I may be breaking some cardinal rule of food bloggers, but here goes: recipe development is far from a perfect science. I can’t tell you how many times I’ve followed a recipe only to have it take twice as long as specified. Sometimes recipes just don’t work, and I get annoyed, especially if it’s something I’m trying for the first time – for company. For example, don’t believe recipes that say you can caramelize onions in 15 minutes. You can’t. Fifteen minutes in the pan will result in nicely sautéed onions. Perfectly acceptable, even desirable in many dishes. But if you truly want the sweet tang of caramelized onions, be prepared to put in the time for them. Trust me; I wouldn’t lie to you. Invest the time, and you’ll be amazed at the difference in the results.
Here’s the plan: Pick a day when you know you’ll be home for a few hours (yes, I said HOURS!) Slice the onions, set them on the stove to cook, and then dive into a long overdue task, like cleaning out a closet. Or, if you have pristine closets already (I’m not sure we can be friends), take a load off and crash on the couch with your latest read. All I ask is you occasionally walk by the stove and give the onions a little stir. This low-and-slow process makes a world of difference in the taste of your onions. And since they are a starring ingredient in this dish, you definitely want the sweet, caramelized goodness of the onion to shine through.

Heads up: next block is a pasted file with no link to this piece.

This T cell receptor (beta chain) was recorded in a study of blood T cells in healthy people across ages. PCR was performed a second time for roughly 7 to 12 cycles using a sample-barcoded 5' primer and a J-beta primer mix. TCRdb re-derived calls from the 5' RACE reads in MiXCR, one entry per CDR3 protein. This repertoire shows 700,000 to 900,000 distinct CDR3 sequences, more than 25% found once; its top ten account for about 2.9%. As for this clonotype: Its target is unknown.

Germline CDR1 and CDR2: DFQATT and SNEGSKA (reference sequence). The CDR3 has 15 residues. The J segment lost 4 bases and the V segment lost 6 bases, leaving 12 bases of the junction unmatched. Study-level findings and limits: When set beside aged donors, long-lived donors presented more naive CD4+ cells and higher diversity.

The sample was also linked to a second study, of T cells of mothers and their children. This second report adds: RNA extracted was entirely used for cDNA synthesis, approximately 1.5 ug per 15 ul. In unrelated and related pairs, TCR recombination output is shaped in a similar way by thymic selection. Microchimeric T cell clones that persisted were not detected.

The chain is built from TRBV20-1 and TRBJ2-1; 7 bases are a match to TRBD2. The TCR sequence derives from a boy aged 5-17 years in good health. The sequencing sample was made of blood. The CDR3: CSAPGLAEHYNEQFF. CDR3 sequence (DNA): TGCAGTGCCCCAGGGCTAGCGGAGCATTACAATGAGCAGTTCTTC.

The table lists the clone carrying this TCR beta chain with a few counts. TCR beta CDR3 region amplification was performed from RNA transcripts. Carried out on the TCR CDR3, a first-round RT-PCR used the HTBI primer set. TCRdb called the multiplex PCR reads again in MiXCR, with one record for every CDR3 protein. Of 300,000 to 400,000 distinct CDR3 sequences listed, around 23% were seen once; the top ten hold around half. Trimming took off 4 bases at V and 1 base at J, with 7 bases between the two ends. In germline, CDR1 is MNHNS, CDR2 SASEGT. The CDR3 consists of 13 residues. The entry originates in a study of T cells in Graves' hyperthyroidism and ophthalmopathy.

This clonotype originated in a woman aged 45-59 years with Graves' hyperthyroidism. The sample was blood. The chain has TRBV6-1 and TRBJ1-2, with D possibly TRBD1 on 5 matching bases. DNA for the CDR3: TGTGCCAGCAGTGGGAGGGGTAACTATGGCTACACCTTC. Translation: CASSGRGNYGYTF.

Buy the big bag of onions when they are on sale at the store and caramelize a huge batch. Why? They freeze wonderfully and can be used in everything from pizza to sandwiches to pasta salads. Or freeze them for the next time you make this flatbread. Because trust me, you will. And your friends will ask you for the recipe. Be sure to tip them off to the time it takes to do it right. Nobody likes being hoodwinked.